The increase in the number of MFIs in Ghana can be attributed to the successes that have been recorded by some MFIs in Kenya, Ethiopia and Uganda as well as the world wide acknowledgement and recognition that has been given to microfinance by international donors and governments. In addition the proven fact that the low income earners and the productive poor can improve their livelihood through the provision of credit is influencing many more entrepreneurs’ to invest in microfinance. For others, it is purely for commercial purposes and for others; it is a mixture of the two. This is to say that incentives and rewards play a vital role in attracting financial and non financial service providers to consider serving the poor and the low income earners.
SUSU demystifying banking in Ghana
A study conducted by CGAP indicated that half of the people who are not banked and not extremely poor in Zambia do not open an account because the nearest bank branch is too far. Other studies have also supported the fact that physical distance is often cited in household surveys as a reason for not opening a bank account. The situation is not so different from what is happening in Ghana. The susu saving scheme (“mobile banking”) have provided a bridge by taking banking to the doorsteps of its clients. It is evident that susu operations in Ghana has contributed to the mobilization of excess monies from the informal sector into the main banking stream. Through the susu operations, it has been demonstrated that most Ghanaians can improve on their savings culture if access to “deposit centers” were not a problem. This is supported by the number of people who consistently save with trusted susu operators within their localities. The success of this system has influenced some traditional banks to adopt the susu banking scheme’s to improve on their deposit mobilizations activities. Another interesting development in the susu industry is that , the profile of most of their clients which in time past were mainly made of traders, farmers, hair dressers, mechanics (fitters) etc, is gradually changing to include some clients in the formal sectors of the economy . These developments tend to suggest the wider acceptance of the susu system among many Ghanaians irrespective of the presence of some charlatans in the business. The acceptance of the susu schemes has motivated several individuals and entities to set up their own susu firms. The achievement of the susu schemes tend to supports the fact that given a convenient means (accessibility) most Ghanaians can cultivate the habit of savings. This conclusion can be deduced from the increasing number of people who are signing onto susu products that even do not offer any interest rates on the amount saved.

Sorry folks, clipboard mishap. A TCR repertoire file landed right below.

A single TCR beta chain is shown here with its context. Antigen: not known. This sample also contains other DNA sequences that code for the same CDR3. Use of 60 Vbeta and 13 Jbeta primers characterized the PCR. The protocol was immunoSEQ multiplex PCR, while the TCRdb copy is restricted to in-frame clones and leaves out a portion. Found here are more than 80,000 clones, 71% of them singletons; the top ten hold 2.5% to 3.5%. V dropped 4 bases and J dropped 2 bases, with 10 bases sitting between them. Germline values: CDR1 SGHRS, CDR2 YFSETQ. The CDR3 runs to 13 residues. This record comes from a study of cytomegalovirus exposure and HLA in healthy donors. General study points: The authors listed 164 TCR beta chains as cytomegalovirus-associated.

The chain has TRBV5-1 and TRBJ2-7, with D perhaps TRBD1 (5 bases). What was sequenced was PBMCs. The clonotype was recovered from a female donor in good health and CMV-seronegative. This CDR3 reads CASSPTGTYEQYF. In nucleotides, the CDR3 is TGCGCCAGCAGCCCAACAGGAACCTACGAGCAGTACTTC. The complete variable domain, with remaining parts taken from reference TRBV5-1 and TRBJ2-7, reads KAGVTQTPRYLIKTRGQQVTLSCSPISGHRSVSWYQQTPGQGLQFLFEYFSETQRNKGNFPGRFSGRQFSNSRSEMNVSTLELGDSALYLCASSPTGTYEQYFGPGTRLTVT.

The informal market and their need for financial services
Clients in the informal sector have developed confidence for MFIs aiming to provide financial service to the people in the informal sector of the economy either by making loans or deposits products available. This is a demonstration of the potential desire of the under-banked and non-banked population to have access to funds and other financial services to improve their livelihood by investing in economic opportunities. This desire for financial services has even resulted in instances where self styled MFIs abscond with the savings of the clients. It is interesting to note that although trust in a financial system is a precondition for individuals to give their money to banks or MFIs, the demand for financial services is increasing even in situation where some MFIs have absconded with clients’ savings. The trust demonstrated by clients even for clients who have had their savings lost through the activities of fake MFIs is still soaring high and quite a number of these clients still maintain some relationship with an MFI. This scenario is different for some countries. For example in the Russian Federation, Ukraine, and other Eastern European countries, it took years before people returned to banks after losing their life’s savings to high inflation and bank collapses in the 1990s (CGAP 2009). However, the larger part of the informal market in Ghana do not take a long time for them to renew their trust for new MFIs after a negative experience with another MFI.
The peculiar characteristics of the informal market and their increasing desire for financial services and products are an indication that there is a huge market for microfinance in Ghana. But to serve this market on a sustainable basis, and grow entrepreneurs behind MFIs should endeavor to know that microfinance goes beyond the granting of loans and the collection of daily savings. These MFIs must start thinking about sustainability. They must begin to identify the main challenges that will hinder their operations and, thereby, affect their sustainability.
Like any other business, doing microfinance business successfully requires paying attention to certain key issues which may be peculiar to the industry. These important factors may include:
• Understanding the profile of the low income earner
• Gender sensitivity
• Staff hiring
• Building volumes (number of clients, number of borrowers)
• Keeping loan repayment rates high